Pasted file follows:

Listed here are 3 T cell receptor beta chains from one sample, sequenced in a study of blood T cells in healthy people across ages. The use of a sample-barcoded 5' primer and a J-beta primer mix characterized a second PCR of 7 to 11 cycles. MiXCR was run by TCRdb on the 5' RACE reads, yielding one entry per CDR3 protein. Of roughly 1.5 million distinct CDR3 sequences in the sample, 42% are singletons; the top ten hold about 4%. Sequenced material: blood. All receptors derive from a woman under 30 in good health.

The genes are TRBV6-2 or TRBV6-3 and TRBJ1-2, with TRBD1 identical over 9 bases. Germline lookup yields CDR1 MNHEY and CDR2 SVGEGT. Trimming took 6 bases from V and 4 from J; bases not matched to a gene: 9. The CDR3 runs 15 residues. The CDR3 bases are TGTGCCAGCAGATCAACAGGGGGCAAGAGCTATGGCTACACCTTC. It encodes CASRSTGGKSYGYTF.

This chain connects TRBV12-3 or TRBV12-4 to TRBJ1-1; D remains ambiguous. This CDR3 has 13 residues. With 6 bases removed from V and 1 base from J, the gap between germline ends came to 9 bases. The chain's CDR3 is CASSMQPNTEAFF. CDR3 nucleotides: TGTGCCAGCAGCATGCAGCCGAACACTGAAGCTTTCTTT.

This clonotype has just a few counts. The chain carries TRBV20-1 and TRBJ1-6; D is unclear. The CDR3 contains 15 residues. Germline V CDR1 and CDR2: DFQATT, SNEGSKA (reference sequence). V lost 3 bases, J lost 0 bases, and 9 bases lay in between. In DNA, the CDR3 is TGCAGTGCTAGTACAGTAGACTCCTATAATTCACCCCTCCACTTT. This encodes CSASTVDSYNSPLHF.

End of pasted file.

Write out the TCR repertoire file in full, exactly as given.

Listed here are 3 T cell receptor beta chains from one sample, sequenced in a study of blood T cells in healthy people across ages. The use of a sample-barcoded 5' primer and a J-beta primer mix characterized a second PCR of 7 to 11 cycles. MiXCR was run by TCRdb on the 5' RACE reads, yielding one entry per CDR3 protein. Of roughly 1.5 million distinct CDR3 sequences in the sample, 42% are singletons; the top ten hold about 4%. Sequenced material: blood. All receptors derive from a woman under 30 in good health.

The genes are TRBV6-2 or TRBV6-3 and TRBJ1-2, with TRBD1 identical over 9 bases. Germline lookup yields CDR1 MNHEY and CDR2 SVGEGT. Trimming took 6 bases from V and 4 from J; bases not matched to a gene: 9. The CDR3 runs 15 residues. The CDR3 bases are TGTGCCAGCAGATCAACAGGGGGCAAGAGCTATGGCTACACCTTC. It encodes CASRSTGGKSYGYTF.

This chain connects TRBV12-3 or TRBV12-4 to TRBJ1-1; D remains ambiguous. This CDR3 has 13 residues. With 6 bases removed from V and 1 base from J, the gap between germline ends came to 9 bases. The chain's CDR3 is CASSMQPNTEAFF. CDR3 nucleotides: TGTGCCAGCAGCATGCAGCCGAACACTGAAGCTTTCTTT.

This clonotype has just a few counts. The chain carries TRBV20-1 and TRBJ1-6; D is unclear. The CDR3 contains 15 residues. Germline V CDR1 and CDR2: DFQATT, SNEGSKA (reference sequence). V lost 3 bases, J lost 0 bases, and 9 bases lay in between. In DNA, the CDR3 is TGCAGTGCTAGTACAGTAGACTCCTATAATTCACCCCTCCACTTT. This encodes CSASTVDSYNSPLHF.